The scene depicted by the clock is taken from Ovid's Metamorphoses. Phaeton, the son of Helios, the sun-god, has borrowed his father's chariot, and startled by the zodiac scorpion, he flies too close to the earth, scorching it. The clock shows the moment when Zeus sends a thunderbolt which destroys the chariot and causes Phaeton to fall to his death. The frieze shows Phaeton's sisters, the Heliads, turning into poplars and his friend Cygnus changing into a swan.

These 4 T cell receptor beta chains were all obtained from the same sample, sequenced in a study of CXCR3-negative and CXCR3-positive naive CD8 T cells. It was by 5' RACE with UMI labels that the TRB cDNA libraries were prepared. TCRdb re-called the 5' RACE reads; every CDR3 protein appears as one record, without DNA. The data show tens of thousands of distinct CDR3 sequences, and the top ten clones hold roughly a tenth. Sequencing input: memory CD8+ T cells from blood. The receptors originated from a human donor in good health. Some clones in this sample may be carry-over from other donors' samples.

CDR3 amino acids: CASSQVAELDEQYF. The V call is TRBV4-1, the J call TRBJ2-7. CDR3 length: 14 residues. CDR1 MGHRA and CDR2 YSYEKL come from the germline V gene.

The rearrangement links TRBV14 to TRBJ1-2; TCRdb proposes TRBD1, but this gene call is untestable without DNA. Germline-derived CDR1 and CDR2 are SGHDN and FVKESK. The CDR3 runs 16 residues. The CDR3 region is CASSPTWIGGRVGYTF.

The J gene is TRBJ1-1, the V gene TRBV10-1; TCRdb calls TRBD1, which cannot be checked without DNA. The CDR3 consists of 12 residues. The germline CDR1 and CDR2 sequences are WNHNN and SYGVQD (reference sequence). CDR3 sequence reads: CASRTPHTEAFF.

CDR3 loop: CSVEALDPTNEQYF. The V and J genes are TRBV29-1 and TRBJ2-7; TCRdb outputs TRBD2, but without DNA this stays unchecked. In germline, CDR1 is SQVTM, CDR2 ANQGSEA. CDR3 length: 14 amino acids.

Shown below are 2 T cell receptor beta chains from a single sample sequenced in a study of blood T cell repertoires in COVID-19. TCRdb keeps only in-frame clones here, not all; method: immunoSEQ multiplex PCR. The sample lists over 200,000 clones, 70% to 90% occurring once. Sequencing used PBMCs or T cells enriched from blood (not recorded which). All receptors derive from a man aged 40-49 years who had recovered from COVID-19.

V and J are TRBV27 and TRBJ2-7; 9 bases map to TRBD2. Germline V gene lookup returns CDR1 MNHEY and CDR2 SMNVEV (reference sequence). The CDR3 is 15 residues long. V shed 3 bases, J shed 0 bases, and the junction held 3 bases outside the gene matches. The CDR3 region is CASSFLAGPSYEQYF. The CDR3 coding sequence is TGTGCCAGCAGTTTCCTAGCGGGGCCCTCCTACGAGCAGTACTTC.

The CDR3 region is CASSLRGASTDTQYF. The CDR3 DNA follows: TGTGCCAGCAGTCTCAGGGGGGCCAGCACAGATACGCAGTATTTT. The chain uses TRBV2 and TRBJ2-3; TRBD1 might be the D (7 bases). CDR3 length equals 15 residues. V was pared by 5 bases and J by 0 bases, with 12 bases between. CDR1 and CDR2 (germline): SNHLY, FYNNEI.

The model of this clock is attributed to thebronzier Pierre-Etienne Romain, who deposited a drawing of this model in the Bibliothèque Nationale in Paris. Other examples are in the Elysée Palace, Paris (J.-D. Augarde,Les Ourvriers du Temps, Geneva, 1996, p. 146, fig. 110., and in the Ecole d'Horlogerie de Dreux (Tardy,French Clocks the World Over, Part II, Paris 1987, p. 275), and in the collection of H.M. the Queen (H. Ottomeyer and P. Pröschelet al.,Vergoldete Bronzen, Munich, 1986, Vol. II, p. 355, fig. 5.9.6). This model has previously been attributed to Thomire on the basis of description of a clock of this model attributed to this bronzier in the 1829 Feuchère auction catalogue, lot 69.